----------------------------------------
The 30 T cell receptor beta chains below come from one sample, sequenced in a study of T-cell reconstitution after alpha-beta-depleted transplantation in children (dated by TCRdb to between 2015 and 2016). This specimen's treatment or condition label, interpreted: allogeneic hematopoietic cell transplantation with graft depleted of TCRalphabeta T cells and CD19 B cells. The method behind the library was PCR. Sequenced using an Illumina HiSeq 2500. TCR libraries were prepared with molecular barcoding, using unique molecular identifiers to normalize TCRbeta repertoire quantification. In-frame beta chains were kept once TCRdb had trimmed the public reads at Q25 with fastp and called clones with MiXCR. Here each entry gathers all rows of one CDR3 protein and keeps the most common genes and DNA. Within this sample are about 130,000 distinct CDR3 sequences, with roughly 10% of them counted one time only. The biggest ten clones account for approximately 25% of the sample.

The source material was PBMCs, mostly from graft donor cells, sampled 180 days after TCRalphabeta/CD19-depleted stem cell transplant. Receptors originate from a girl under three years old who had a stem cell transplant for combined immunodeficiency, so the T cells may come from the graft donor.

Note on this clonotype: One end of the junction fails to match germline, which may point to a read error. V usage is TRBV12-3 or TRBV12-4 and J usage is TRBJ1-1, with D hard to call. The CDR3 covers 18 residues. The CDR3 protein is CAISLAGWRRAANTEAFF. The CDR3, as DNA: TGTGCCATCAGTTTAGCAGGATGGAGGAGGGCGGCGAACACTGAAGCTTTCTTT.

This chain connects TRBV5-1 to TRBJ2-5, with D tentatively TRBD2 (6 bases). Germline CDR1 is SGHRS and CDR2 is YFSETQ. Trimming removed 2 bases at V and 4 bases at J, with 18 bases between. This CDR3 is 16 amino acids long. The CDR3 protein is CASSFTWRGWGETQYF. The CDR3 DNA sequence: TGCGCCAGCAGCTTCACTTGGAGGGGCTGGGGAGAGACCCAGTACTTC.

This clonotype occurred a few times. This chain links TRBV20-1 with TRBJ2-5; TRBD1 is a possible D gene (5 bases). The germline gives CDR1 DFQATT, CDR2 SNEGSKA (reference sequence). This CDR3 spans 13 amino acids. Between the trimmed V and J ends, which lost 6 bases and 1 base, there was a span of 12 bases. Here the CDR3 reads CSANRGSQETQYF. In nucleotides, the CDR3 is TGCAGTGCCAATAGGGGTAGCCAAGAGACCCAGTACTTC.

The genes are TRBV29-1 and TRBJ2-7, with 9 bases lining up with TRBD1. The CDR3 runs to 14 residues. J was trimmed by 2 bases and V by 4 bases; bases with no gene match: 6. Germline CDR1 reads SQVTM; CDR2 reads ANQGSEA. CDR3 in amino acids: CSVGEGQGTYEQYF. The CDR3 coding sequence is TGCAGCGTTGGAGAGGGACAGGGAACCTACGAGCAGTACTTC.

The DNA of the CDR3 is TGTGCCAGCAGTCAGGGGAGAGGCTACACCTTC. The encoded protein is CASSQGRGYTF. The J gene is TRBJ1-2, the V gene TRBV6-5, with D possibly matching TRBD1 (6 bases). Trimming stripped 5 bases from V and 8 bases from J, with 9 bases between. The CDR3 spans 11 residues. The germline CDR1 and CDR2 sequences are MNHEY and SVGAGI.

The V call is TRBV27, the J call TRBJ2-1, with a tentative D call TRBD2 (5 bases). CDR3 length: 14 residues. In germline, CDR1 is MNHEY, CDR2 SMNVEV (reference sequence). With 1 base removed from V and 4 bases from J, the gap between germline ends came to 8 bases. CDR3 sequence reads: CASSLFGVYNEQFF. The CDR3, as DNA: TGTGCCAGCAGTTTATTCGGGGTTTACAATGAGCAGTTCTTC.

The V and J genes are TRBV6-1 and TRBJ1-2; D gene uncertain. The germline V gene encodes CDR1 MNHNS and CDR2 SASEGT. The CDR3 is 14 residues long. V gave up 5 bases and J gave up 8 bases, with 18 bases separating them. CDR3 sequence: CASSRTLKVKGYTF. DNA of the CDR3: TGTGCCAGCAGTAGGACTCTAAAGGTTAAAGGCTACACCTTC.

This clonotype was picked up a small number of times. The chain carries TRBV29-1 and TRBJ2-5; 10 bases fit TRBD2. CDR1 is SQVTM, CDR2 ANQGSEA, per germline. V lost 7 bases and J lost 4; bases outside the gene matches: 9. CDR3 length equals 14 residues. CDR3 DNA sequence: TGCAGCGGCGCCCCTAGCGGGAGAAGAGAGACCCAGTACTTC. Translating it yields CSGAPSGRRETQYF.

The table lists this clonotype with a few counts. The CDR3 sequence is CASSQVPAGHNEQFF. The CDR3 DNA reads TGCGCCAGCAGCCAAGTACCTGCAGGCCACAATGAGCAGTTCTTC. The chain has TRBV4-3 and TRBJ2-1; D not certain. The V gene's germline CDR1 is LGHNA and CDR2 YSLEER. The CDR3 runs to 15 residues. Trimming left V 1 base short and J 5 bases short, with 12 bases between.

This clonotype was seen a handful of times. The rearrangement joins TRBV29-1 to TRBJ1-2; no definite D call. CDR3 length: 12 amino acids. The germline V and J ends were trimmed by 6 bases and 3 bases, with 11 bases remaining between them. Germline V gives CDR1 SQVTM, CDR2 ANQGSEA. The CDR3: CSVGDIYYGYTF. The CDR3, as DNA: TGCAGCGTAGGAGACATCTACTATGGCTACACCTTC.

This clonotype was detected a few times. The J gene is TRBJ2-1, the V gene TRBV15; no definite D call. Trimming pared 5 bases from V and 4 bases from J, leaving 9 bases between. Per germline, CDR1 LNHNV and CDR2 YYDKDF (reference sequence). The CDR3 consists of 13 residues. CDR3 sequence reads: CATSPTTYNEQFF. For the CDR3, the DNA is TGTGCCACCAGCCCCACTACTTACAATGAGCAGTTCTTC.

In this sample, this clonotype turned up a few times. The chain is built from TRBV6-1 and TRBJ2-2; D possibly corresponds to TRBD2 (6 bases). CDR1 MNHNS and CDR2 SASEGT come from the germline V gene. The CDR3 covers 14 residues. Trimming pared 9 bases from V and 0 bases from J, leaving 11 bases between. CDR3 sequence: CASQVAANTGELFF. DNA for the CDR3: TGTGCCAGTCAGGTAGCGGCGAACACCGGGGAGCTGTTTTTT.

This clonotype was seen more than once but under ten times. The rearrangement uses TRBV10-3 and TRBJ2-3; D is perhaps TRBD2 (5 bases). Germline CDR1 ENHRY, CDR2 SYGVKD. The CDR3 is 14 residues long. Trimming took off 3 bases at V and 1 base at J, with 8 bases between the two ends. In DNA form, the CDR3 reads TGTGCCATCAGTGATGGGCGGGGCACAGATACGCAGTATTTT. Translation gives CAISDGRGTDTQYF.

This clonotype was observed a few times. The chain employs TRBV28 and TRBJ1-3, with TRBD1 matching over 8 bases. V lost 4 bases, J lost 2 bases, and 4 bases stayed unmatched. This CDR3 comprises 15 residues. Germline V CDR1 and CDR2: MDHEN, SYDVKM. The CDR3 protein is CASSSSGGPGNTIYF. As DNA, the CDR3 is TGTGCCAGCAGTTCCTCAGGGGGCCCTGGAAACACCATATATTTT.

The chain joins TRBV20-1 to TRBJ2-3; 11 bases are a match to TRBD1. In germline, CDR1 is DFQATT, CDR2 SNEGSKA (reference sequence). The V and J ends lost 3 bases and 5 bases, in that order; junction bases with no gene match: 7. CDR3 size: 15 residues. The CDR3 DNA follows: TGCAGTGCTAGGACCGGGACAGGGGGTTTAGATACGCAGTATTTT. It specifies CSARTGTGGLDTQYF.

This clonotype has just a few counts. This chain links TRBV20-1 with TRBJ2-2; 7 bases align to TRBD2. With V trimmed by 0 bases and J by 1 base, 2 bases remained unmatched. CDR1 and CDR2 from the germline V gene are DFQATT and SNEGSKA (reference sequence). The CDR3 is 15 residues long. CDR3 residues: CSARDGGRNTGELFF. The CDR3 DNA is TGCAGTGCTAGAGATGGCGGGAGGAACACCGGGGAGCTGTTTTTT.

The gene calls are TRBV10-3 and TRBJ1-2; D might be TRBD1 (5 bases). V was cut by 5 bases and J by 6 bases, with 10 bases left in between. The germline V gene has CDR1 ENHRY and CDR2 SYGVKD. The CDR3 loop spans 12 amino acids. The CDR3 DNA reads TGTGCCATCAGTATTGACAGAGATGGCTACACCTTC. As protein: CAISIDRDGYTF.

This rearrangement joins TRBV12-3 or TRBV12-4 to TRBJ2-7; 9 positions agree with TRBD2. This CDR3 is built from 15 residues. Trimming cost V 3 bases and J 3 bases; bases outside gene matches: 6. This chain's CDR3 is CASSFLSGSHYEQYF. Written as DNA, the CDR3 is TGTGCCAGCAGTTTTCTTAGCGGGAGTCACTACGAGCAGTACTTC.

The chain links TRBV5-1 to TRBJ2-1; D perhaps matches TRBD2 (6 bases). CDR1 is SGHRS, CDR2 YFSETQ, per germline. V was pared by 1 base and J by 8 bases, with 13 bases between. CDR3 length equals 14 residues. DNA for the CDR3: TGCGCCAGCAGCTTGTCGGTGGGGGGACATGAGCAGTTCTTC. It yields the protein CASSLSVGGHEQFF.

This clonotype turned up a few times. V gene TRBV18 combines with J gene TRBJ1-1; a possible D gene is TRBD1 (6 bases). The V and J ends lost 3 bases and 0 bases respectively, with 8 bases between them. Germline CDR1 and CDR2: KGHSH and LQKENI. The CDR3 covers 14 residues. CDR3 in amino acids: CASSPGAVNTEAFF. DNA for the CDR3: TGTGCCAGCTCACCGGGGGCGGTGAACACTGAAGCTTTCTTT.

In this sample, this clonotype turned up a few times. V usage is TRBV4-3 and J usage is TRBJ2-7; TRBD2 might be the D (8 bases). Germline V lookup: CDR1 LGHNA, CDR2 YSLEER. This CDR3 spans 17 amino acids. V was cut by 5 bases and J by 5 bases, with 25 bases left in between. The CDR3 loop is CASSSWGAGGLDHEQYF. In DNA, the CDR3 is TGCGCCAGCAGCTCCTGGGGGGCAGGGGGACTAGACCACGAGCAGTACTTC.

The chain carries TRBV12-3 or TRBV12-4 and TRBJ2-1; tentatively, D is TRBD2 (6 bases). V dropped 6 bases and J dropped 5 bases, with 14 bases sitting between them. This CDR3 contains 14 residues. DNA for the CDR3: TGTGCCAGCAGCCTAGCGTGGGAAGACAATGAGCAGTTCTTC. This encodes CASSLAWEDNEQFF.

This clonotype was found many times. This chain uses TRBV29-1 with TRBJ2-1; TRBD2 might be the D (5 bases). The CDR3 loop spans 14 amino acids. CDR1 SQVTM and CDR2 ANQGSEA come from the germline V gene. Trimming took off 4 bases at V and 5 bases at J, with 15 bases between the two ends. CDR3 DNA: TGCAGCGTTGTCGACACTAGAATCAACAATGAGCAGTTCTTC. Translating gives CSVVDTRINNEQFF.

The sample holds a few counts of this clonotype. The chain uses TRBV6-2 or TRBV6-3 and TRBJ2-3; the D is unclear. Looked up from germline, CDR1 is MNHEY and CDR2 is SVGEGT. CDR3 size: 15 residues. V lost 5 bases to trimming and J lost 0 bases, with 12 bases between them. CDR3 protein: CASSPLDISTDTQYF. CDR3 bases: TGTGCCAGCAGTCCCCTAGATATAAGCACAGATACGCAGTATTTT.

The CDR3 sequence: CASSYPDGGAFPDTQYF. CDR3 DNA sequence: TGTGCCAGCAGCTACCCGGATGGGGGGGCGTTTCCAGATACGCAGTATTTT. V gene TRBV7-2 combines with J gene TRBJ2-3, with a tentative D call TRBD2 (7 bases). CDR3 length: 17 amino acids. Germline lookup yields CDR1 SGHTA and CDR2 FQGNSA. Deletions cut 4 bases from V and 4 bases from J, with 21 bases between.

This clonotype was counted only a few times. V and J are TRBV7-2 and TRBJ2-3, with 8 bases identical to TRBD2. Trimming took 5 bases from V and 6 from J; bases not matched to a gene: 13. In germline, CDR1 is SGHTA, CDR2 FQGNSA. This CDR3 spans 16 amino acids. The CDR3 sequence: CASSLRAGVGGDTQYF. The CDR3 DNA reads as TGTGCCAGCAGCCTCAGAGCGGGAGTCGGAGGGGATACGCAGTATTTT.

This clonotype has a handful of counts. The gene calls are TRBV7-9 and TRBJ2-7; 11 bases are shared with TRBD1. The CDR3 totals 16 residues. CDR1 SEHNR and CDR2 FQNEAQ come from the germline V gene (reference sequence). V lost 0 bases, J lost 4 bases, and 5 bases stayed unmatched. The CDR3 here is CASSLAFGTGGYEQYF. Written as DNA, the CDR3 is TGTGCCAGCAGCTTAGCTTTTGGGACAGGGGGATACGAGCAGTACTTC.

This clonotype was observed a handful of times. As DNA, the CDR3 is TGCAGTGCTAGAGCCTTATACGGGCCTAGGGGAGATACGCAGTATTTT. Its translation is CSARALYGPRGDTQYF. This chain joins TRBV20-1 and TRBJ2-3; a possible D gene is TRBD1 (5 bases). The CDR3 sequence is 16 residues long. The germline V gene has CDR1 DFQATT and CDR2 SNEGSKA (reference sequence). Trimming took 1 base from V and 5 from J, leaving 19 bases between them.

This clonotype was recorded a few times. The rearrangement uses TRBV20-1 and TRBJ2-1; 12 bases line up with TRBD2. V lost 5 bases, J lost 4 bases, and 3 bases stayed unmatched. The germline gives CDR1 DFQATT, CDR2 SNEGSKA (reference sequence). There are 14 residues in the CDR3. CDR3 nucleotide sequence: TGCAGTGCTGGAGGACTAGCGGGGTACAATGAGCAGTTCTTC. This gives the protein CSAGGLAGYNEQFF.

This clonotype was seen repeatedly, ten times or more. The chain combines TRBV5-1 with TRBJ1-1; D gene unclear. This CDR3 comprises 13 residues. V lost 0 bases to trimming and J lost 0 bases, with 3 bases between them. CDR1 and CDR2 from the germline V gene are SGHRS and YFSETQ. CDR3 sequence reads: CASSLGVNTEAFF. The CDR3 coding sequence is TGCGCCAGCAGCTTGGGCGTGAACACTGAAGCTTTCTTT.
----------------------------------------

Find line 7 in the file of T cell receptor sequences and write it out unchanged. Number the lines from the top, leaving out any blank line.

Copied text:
The DNA of the CDR3 is TGTGCCAGCAGTCAGGGGAGAGGCTACACCTTC. The encoded protein is CASSQGRGYTF. The J gene is TRBJ1-2, the V gene TRBV6-5, with D possibly matching TRBD1 (6 bases). Trimming stripped 5 bases from V and 8 bases from J, with 9 bases between. The CDR3 spans 11 residues. The germline CDR1 and CDR2 sequences are MNHEY and SVGAGI.